Not for the first time I wonder about the connection in my head between cats and bears. I first noticed it many years ago, in the first years of my marriage, when I had a whole series of nightmares about suffering cats – cats that I had forgotten about and escaped through the window, cats that lived in the arm of my armchair (don’t ask me – cats inhabit armchairs in my dreams) and got too near the fire and suffocated; cats that I seemed to have poisoned and was now observing as they died; cats that followed me across zebra crossings and through busy cities amongst the rushing traffic and were in imminent danger, and yet I did nothing.

It seemed to me at first that cats were an obvious symbol for babies, and it was probably something to do with thwarted maternal instinct, etc etc. But later I came to think it was sadder and more visceral than that, and that cats were an outlet for physical affection, a lonely child’s something to love. Hence the suffering cats when I married entirely the wrong man in that respect. I decided this after another dream, when kittens falling to earth on parachutes changed mid-dream to teddy bears, and came to rest in a cornfield, between the furrows. Of course there’s something about furrows and fertility…

Ah, as with my poor rickety, sheep-like Blanket, the truth will never be known, and nobody but me cares about either.

My mother gave my teddy to Oxfam and I never forgave her, but that’s another story.

Talking of metaphor, people seem to be unable to detect it nowadays. Either that or it suits them better to take some sort of manufactured umbrage. One Labour politician pleads with the leader of the Labour party to “call off the dogs” when yet another Labour MP is threatened with deselection for not following the party line. His deputy then takes grave offence because his esteemed Comrades have been insultingly referred to as “dogs”. Hunting metaphor, dear boy. Metaphor, not actual dogs.

Anyway, I will not brood on that, it will make my headache worse. This evening I have been forced to lie on the sofa in my darkened living room, playing Dire Straits to myself through an earpiece and something that was once called an MP3 player. I may be the last person in the world still using an MP3 player. This was to drown out the noise of my neighbours once again playing some kind of war game at full volume, for hours. I wonder how I am going to explain the intermittent cacophony to Canadian Sister when she comes to stay with me after Christmas, as hopefully she will. Perhaps she won’t suffer so much from it, knowing she is soon going to be able to fly off and leave it behind.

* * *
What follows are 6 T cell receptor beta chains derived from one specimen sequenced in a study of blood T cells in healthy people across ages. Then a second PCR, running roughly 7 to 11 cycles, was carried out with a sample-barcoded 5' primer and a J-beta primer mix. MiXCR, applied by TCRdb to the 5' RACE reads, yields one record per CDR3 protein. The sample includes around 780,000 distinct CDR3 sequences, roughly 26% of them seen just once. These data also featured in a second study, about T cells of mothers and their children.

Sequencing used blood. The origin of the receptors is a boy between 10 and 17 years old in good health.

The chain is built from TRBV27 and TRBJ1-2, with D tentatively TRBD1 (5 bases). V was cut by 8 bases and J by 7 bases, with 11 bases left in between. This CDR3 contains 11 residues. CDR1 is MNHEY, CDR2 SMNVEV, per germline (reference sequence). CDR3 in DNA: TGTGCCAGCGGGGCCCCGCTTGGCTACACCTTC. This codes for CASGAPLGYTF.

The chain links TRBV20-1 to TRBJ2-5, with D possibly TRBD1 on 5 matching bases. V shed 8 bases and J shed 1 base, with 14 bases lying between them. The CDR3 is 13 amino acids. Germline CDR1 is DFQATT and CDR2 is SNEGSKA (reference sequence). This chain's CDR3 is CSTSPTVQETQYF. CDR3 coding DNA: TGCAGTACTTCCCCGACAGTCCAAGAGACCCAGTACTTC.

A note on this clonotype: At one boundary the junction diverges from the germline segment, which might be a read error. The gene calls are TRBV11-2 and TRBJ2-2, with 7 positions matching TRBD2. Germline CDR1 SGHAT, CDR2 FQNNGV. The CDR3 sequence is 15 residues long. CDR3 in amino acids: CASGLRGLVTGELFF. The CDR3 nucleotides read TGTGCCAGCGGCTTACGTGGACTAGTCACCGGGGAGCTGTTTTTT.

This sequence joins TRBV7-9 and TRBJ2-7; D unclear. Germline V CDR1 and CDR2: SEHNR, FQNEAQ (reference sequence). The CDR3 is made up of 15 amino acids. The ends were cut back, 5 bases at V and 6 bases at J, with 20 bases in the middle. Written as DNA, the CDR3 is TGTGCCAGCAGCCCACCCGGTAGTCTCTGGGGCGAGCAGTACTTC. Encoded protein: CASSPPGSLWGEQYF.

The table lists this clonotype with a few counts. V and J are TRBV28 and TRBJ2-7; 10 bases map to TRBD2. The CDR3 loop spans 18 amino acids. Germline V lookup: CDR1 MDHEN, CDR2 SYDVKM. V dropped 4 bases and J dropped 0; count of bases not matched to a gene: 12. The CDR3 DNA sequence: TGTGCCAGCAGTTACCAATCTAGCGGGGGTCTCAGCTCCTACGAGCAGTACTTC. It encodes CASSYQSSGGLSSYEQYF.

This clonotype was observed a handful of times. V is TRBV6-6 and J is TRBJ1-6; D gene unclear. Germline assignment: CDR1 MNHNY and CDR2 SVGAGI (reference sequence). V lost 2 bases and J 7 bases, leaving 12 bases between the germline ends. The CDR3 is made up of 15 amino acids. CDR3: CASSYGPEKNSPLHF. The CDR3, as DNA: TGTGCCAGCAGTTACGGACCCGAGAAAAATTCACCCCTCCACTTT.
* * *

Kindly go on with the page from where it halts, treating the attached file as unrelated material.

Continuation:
Update: by popular (well, one) request a portrait of Blanket has been added, getting to know his new little friend Whitstable. More of Whitstable later. Probably. Once coffee consumed and gigantic fish and chips and strawberry ice cream slept off.

CATS, DOGS AND PITCHFORKS

I’m too old to be out in this weather.

Today, it rained. It was raining cats and dogs at 9.30 when I set out to collect my 100 home-shopping catalogues and it was raining cats, dogs and pitchforks at 2.00 when I finally got home. Out of 100 catalogues I only got 60 back, plus one ruined one – like a paper lettuce – plus four minuscule orders. I don’t believe I’ve been so utterly exhausted and depressed or comprehensively drenched since the day I visited St Andrews in Scotland with my ex-husband in 1974. St Andrews: sheet after sheet of cold, horizontal, needle-like rain sweeping up its main street, then sweeping back down again, and the wind blowing in all directions at once. Why am even I doing this? I asked myself.

Twelve cats and only the State Pension, I answered.

Today, by chance, is also the anniversary of the Great Storm of 1987 or, as most people call it, The Hurricane. At its height the wind reached 134 mph. It hit France first, then the South of England, and nobody was really expecting it. A woman phoned the BBC that evening, worried about the rumours she had heard of a hurricane heading this way from France. Michael Fish, the BBC’s weather man at the time, more or less told her to Calm Down, Dear. Nothing to bother your pretty little head about. And then the Storm hit. Michael Fish has been forgiven, but since that day nobody believes anything he says about anything.